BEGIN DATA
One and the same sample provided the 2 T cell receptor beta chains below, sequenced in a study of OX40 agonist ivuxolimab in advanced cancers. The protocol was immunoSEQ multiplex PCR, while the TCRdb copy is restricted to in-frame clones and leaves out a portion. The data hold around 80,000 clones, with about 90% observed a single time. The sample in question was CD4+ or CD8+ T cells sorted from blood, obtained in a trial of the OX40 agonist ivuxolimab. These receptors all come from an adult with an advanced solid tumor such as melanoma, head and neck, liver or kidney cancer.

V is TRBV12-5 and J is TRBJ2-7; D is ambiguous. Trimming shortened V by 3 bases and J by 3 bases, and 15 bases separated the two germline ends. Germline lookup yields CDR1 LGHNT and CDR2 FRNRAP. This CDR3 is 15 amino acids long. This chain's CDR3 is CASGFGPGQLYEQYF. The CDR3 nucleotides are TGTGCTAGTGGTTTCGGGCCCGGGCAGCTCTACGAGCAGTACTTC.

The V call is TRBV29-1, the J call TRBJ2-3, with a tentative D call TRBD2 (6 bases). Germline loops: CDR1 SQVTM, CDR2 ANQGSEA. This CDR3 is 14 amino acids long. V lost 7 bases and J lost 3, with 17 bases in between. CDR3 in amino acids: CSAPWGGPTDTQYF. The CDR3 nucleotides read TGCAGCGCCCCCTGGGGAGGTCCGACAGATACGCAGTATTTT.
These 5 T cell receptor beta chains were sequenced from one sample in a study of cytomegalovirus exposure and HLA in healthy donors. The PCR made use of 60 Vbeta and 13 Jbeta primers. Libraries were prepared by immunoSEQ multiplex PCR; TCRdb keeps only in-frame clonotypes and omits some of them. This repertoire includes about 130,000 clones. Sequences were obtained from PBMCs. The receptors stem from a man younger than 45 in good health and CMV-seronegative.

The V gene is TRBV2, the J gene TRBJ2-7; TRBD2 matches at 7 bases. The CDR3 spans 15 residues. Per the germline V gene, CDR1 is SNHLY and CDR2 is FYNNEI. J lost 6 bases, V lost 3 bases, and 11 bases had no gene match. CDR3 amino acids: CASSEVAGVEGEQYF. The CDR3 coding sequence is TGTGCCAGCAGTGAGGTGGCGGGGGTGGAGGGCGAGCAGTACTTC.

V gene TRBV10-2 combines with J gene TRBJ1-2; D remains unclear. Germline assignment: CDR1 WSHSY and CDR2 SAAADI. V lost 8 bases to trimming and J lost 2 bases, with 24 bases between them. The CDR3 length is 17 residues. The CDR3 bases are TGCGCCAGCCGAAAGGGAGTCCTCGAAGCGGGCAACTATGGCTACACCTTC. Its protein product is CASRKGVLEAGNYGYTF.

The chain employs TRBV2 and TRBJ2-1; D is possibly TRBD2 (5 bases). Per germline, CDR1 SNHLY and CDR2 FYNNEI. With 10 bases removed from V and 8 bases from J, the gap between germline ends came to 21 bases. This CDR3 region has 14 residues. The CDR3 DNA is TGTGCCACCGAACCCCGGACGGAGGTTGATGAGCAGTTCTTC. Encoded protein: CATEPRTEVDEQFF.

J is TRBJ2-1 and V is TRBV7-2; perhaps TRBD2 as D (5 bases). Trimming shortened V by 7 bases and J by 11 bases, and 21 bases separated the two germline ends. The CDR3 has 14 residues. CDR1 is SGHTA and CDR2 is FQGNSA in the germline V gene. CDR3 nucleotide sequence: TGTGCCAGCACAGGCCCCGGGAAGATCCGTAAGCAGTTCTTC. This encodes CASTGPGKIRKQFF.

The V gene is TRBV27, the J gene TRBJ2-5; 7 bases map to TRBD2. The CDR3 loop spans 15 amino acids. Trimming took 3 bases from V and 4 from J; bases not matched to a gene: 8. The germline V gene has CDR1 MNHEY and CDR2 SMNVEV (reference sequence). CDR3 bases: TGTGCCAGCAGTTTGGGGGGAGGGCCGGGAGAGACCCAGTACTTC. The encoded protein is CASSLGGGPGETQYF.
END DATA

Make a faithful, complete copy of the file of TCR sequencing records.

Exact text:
One and the same sample provided the 2 T cell receptor beta chains below, sequenced in a study of OX40 agonist ivuxolimab in advanced cancers. The protocol was immunoSEQ multiplex PCR, while the TCRdb copy is restricted to in-frame clones and leaves out a portion. The data hold around 80,000 clones, with about 90% observed a single time. The sample in question was CD4+ or CD8+ T cells sorted from blood, obtained in a trial of the OX40 agonist ivuxolimab. These receptors all come from an adult with an advanced solid tumor such as melanoma, head and neck, liver or kidney cancer.

V is TRBV12-5 and J is TRBJ2-7; D is ambiguous. Trimming shortened V by 3 bases and J by 3 bases, and 15 bases separated the two germline ends. Germline lookup yields CDR1 LGHNT and CDR2 FRNRAP. This CDR3 is 15 amino acids long. This chain's CDR3 is CASGFGPGQLYEQYF. The CDR3 nucleotides are TGTGCTAGTGGTTTCGGGCCCGGGCAGCTCTACGAGCAGTACTTC.

The V call is TRBV29-1, the J call TRBJ2-3, with a tentative D call TRBD2 (6 bases). Germline loops: CDR1 SQVTM, CDR2 ANQGSEA. This CDR3 is 14 amino acids long. V lost 7 bases and J lost 3, with 17 bases in between. CDR3 in amino acids: CSAPWGGPTDTQYF. The CDR3 nucleotides read TGCAGCGCCCCCTGGGGAGGTCCGACAGATACGCAGTATTTT.
These 5 T cell receptor beta chains were sequenced from one sample in a study of cytomegalovirus exposure and HLA in healthy donors. The PCR made use of 60 Vbeta and 13 Jbeta primers. Libraries were prepared by immunoSEQ multiplex PCR; TCRdb keeps only in-frame clonotypes and omits some of them. This repertoire includes about 130,000 clones. Sequences were obtained from PBMCs. The receptors stem from a man younger than 45 in good health and CMV-seronegative.

The V gene is TRBV2, the J gene TRBJ2-7; TRBD2 matches at 7 bases. The CDR3 spans 15 residues. Per the germline V gene, CDR1 is SNHLY and CDR2 is FYNNEI. J lost 6 bases, V lost 3 bases, and 11 bases had no gene match. CDR3 amino acids: CASSEVAGVEGEQYF. The CDR3 coding sequence is TGTGCCAGCAGTGAGGTGGCGGGGGTGGAGGGCGAGCAGTACTTC.

V gene TRBV10-2 combines with J gene TRBJ1-2; D remains unclear. Germline assignment: CDR1 WSHSY and CDR2 SAAADI. V lost 8 bases to trimming and J lost 2 bases, with 24 bases between them. The CDR3 length is 17 residues. The CDR3 bases are TGCGCCAGCCGAAAGGGAGTCCTCGAAGCGGGCAACTATGGCTACACCTTC. Its protein product is CASRKGVLEAGNYGYTF.

The chain employs TRBV2 and TRBJ2-1; D is possibly TRBD2 (5 bases). Per germline, CDR1 SNHLY and CDR2 FYNNEI. With 10 bases removed from V and 8 bases from J, the gap between germline ends came to 21 bases. This CDR3 region has 14 residues. The CDR3 DNA is TGTGCCACCGAACCCCGGACGGAGGTTGATGAGCAGTTCTTC. Encoded protein: CATEPRTEVDEQFF.

J is TRBJ2-1 and V is TRBV7-2; perhaps TRBD2 as D (5 bases). Trimming shortened V by 7 bases and J by 11 bases, and 21 bases separated the two germline ends. The CDR3 has 14 residues. CDR1 is SGHTA and CDR2 is FQGNSA in the germline V gene. CDR3 nucleotide sequence: TGTGCCAGCACAGGCCCCGGGAAGATCCGTAAGCAGTTCTTC. This encodes CASTGPGKIRKQFF.

The V gene is TRBV27, the J gene TRBJ2-5; 7 bases map to TRBD2. The CDR3 loop spans 15 amino acids. Trimming took 3 bases from V and 4 from J; bases not matched to a gene: 8. The germline V gene has CDR1 MNHEY and CDR2 SMNVEV (reference sequence). CDR3 bases: TGTGCCAGCAGTTTGGGGGGAGGGCCGGGAGAGACCCAGTACTTC. The encoded protein is CASSLGGGPGETQYF.